82% of CEOs say they have a digital transformation strategy in place and are adopting an organisation. More than ever, companies are looking to digitalise to improve the customer experience, enhance knowledge, gain in collaborative practices... But the challenge is to know how to make the shift to digital.
Many theories point to unclear objectives, a lack of employee involvement, poorly defined strategic alignment or too much organisational rigidity as factors of failure. One of the main challenges is to define and implement an organisation capable of supporting the digitalisation process through a clear definition of roles, flexibility and agility.
Among the existing models, Capgemini offers an interesting tool for thinking about how to integrate a digital strategy into one’s organisation. Of course, there is no “miracle” solution to be copied, but rather the main trends of what is being done today. Each model offers advantages and disadvantages, and companies must above all deal with their own strategic vision and structural constraints.
The centralised or central coordination model
A team is mandated at corporate level to define, execute and disseminate the strategy throughout the company. Only the operational management of the transformation is entrusted to the different entities. This centralisation makes it possible to instil a real digital surge within the organisation, in particular thanks to the dissemination of strong and homogeneous communication messages, making it possible to effectively spread the same digital vision and culture to all employees.
However, the multiplication of hierarchical levels between the business teams and top management as seen in this model slows down the feedback of information (dysfunctions observed, particular needs, employee reactions, etc.) and annihilates the spirit of initiative.
The decentralised or silo model
In this case, the different entities of the company are themselves responsible for defining the strategy and allocating human, financial and technological resources. Its main advantage lies in its proximity to the field and to the teams, which favours greater employee involvement through the implementation of more appropriate change management. Similarly, by capitalising on increased knowledge of the needs and challenges in the field, the decision-making process is accelerated and leads to efficiency gains.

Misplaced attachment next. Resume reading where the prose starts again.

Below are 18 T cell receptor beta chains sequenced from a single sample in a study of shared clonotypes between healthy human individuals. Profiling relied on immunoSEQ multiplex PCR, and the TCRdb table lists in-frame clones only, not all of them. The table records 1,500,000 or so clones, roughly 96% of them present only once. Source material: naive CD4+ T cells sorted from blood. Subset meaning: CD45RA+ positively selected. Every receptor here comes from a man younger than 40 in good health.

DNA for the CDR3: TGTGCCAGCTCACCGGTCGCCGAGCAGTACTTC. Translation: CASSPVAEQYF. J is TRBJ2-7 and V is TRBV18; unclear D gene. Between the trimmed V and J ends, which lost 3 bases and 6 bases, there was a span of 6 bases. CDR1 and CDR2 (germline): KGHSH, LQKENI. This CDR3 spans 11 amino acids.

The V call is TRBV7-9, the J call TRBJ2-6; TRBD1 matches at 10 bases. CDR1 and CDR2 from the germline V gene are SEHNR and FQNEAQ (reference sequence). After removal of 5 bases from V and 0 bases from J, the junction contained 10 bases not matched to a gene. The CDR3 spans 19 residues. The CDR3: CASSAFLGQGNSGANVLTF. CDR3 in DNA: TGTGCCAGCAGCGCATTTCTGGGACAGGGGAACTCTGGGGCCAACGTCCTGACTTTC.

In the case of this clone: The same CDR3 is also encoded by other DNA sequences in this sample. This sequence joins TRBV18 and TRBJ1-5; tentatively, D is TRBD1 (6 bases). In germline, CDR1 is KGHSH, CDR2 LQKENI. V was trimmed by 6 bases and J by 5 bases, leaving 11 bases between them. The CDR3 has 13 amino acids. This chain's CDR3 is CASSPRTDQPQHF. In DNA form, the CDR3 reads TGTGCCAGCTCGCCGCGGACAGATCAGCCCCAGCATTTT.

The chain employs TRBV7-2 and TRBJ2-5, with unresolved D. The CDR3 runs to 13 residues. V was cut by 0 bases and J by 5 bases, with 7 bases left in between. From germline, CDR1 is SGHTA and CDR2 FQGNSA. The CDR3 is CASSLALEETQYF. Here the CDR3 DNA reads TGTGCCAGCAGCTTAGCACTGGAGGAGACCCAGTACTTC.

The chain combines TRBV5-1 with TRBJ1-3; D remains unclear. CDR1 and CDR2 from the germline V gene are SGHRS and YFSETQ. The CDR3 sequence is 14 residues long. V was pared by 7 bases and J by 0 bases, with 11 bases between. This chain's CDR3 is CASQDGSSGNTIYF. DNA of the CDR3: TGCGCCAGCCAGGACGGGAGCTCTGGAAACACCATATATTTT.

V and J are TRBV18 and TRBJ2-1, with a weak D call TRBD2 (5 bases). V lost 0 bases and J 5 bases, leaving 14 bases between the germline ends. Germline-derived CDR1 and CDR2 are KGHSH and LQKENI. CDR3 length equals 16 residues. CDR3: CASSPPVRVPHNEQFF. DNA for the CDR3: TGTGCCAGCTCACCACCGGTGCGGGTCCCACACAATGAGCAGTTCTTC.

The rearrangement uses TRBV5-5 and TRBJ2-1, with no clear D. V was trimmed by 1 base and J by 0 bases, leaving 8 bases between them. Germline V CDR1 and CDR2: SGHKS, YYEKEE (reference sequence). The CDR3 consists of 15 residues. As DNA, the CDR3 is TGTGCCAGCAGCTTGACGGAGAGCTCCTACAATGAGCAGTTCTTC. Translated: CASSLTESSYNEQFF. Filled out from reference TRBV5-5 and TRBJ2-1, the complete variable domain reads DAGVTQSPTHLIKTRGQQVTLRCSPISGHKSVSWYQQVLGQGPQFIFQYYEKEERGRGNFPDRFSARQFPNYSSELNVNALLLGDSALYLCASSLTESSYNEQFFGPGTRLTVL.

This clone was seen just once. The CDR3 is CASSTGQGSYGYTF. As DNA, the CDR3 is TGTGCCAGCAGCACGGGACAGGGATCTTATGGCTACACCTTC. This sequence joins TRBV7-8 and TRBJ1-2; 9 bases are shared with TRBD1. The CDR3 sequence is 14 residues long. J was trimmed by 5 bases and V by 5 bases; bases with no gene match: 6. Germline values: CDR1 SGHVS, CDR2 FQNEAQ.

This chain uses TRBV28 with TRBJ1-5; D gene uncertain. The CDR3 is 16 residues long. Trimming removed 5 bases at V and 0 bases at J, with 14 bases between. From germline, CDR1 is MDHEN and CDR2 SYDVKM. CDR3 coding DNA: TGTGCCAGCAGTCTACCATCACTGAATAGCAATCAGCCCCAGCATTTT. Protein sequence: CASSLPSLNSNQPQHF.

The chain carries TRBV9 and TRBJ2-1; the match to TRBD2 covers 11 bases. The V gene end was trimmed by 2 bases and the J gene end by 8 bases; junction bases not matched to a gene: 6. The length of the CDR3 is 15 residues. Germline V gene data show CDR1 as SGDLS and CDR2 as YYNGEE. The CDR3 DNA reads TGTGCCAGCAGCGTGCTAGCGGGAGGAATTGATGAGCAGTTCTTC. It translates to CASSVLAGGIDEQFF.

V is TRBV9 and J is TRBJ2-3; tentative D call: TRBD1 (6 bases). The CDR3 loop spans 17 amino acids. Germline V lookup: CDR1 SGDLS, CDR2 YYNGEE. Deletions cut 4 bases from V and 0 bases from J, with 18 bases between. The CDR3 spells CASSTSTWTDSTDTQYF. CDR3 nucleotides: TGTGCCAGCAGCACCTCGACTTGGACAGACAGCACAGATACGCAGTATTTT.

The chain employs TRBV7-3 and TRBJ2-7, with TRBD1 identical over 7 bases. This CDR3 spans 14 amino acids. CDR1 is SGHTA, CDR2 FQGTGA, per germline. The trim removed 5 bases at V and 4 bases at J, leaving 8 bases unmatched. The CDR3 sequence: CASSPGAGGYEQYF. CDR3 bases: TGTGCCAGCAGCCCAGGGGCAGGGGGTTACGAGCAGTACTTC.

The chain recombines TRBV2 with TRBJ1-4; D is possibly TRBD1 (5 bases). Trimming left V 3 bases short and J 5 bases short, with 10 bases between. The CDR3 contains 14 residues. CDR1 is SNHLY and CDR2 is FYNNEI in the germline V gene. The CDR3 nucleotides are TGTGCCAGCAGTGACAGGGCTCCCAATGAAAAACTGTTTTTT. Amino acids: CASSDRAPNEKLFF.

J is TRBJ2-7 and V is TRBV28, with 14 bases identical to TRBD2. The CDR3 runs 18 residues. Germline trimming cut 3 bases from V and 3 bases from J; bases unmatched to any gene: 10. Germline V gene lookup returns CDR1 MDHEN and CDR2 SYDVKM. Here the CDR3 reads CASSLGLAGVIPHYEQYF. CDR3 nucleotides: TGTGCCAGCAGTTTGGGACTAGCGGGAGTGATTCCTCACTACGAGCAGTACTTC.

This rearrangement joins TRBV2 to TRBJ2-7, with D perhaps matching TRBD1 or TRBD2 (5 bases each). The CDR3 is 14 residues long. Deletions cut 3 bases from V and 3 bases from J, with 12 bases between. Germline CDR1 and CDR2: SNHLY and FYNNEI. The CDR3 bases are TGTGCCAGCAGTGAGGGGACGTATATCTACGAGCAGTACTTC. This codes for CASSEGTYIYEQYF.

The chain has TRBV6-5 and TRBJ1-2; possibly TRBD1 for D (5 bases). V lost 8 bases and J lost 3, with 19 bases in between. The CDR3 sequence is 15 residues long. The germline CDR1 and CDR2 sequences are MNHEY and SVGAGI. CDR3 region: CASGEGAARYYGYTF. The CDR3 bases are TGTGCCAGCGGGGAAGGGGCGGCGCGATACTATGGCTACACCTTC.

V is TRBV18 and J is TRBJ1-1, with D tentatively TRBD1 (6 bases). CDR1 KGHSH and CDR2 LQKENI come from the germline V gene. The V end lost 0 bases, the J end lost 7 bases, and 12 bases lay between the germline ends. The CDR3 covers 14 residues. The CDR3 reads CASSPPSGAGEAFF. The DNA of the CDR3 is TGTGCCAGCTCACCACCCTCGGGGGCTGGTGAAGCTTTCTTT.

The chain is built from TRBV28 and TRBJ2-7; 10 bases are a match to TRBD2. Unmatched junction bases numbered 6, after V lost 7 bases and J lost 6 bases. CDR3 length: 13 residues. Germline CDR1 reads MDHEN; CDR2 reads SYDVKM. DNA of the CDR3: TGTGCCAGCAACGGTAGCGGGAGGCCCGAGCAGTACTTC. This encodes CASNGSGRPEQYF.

However, this silo approach does not lead to a real digital transformation of the company as a whole but rather to the development of isolated digital initiatives. Boundaries hinder collaboration and slow down the spread of new uses within other entities. They prevent economies of scale and create performance gaps between the different business lines.
The hybrid or global model
The alternative to these models is the hybrid organisation, which combines centralisation and decentralisation. The different business lines conduct operations in the field in accordance with the strategy and budget defined by a digital centre of excellence (or digital business unit), which coordinates everything at global level. We thus find the advantages of the two models mentioned above in order to build a digital transformation in accordance with the needs observed in the field while respecting the main direction sought by management.
To wrap up
The implementation of a new organisation, whatever it may be, is only the second step in a digital transformation process, the first phase being the definition of a clear and precise strategy based on the goals that the company wishes to achieve.
Although this organisation is one of the main catalysts for successful digitalisation, it cannot replace the implementation of rigorous change management, providing employees with all the groundwork they may need to undertake this transformation.